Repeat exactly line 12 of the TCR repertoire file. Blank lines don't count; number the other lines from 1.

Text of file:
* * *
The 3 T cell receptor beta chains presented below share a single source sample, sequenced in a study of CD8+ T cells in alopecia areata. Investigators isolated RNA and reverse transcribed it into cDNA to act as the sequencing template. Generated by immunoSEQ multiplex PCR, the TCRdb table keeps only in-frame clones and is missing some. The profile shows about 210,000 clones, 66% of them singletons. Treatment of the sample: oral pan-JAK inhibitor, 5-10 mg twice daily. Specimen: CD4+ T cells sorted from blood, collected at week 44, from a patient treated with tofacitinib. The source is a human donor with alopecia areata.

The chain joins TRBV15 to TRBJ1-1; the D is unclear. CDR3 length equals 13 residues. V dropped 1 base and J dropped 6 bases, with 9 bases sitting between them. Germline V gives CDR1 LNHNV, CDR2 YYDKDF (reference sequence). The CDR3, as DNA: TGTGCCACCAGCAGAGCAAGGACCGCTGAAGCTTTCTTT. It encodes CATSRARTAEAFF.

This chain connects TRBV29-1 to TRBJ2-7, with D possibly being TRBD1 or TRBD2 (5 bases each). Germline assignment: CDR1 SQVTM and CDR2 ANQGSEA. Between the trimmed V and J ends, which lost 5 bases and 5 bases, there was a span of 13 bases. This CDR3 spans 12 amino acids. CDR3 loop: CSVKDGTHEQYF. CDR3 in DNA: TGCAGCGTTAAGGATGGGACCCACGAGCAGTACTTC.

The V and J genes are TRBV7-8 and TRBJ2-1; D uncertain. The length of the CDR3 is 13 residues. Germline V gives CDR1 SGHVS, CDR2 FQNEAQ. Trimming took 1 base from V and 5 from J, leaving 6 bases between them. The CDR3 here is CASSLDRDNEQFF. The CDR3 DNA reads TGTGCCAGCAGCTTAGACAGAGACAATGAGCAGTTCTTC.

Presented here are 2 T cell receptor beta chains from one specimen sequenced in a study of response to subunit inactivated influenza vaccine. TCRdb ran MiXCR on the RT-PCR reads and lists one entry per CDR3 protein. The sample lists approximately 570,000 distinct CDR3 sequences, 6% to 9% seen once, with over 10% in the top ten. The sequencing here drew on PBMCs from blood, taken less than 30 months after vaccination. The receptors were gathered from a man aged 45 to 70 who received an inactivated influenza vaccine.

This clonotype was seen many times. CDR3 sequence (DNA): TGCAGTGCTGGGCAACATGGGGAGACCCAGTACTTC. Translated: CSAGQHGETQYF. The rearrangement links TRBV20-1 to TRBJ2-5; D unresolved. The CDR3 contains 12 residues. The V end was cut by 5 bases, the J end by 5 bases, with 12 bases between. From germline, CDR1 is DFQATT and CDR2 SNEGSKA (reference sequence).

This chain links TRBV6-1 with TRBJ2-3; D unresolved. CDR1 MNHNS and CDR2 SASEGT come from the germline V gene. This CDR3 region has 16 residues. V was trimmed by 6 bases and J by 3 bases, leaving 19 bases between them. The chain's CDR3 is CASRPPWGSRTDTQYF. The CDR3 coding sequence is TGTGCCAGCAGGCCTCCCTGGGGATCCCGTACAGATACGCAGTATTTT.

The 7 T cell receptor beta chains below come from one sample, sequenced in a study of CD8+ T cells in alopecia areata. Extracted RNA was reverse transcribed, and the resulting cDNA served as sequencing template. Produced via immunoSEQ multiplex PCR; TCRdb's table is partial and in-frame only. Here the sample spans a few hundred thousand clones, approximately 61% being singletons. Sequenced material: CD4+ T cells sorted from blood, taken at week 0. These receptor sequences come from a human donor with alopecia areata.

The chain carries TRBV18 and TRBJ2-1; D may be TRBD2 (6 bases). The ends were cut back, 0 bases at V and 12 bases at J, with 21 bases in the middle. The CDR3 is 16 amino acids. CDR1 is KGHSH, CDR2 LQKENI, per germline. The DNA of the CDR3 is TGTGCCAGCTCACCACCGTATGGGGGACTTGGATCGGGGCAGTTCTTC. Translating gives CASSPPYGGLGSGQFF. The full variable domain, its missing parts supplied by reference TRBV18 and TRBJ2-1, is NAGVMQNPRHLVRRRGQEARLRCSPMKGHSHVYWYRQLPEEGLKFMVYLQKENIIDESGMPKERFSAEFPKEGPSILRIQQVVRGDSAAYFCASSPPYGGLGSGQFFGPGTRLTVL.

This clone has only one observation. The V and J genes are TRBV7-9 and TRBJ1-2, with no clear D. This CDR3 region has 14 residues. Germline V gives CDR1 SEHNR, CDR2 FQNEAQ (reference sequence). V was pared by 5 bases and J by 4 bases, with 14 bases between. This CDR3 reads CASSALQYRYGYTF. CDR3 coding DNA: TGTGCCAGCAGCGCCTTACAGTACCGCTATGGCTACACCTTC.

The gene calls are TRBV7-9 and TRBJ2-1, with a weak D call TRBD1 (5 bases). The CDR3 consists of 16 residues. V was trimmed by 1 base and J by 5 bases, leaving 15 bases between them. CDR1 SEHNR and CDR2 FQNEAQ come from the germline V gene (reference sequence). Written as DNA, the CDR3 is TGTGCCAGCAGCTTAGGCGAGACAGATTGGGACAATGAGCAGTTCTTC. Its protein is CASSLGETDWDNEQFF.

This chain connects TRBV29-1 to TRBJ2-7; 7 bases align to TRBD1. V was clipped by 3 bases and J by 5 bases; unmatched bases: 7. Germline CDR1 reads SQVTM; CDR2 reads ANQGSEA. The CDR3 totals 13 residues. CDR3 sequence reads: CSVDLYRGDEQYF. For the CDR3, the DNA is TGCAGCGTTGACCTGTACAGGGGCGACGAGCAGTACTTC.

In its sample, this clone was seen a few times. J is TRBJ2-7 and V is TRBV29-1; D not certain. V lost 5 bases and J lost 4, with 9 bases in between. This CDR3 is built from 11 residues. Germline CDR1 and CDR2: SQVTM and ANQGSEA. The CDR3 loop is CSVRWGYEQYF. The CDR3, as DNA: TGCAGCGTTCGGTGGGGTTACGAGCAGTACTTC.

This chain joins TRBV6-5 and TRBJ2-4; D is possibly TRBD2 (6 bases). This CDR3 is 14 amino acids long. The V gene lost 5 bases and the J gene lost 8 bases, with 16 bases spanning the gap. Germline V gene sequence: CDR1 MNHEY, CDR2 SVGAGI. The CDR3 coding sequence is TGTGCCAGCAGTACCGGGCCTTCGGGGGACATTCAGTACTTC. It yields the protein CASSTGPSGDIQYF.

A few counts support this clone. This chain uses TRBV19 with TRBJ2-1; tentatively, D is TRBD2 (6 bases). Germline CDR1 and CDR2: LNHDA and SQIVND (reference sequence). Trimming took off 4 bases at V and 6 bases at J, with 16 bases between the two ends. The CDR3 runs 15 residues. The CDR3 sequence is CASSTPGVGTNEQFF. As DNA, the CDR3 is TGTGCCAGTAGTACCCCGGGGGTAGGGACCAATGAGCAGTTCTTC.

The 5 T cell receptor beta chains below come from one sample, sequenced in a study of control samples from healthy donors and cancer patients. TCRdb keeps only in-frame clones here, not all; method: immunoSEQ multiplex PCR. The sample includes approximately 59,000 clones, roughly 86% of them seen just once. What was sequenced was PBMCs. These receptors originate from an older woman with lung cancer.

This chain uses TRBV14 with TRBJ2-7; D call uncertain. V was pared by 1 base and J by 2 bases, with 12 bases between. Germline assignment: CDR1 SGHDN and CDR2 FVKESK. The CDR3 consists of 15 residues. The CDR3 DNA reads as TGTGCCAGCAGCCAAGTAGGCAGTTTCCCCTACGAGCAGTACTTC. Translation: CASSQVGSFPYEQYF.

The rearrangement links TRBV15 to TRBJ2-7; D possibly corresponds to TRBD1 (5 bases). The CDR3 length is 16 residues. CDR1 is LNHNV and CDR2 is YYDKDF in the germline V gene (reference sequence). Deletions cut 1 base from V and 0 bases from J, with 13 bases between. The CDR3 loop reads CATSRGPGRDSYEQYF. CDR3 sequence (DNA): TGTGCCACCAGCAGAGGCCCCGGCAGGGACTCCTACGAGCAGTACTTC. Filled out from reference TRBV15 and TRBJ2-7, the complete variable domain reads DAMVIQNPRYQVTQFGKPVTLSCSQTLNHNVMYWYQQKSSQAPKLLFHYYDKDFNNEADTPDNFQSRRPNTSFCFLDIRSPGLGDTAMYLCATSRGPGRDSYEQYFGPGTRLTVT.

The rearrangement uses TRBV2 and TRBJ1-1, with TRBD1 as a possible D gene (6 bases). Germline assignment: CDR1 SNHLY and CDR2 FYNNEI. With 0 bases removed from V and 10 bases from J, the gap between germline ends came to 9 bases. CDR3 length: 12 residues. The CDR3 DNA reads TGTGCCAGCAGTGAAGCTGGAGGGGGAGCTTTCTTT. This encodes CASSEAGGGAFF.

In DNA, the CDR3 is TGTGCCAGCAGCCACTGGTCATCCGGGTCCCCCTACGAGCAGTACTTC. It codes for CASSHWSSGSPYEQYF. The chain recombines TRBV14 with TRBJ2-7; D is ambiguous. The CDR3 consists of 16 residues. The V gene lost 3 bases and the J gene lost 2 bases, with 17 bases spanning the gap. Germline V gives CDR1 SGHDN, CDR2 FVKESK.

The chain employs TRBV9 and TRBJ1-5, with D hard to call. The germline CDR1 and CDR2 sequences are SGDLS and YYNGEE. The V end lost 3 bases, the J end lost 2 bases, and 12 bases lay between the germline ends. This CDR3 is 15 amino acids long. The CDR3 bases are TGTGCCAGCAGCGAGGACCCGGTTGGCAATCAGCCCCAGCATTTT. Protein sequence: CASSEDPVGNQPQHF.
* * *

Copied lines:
This chain connects TRBV29-1 to TRBJ2-7; 7 bases align to TRBD1. V was clipped by 3 bases and J by 5 bases; unmatched bases: 7. Germline CDR1 reads SQVTM; CDR2 reads ANQGSEA. The CDR3 totals 13 residues. CDR3 sequence reads: CSVDLYRGDEQYF. For the CDR3, the DNA is TGCAGCGTTGACCTGTACAGGGGCGACGAGCAGTACTTC.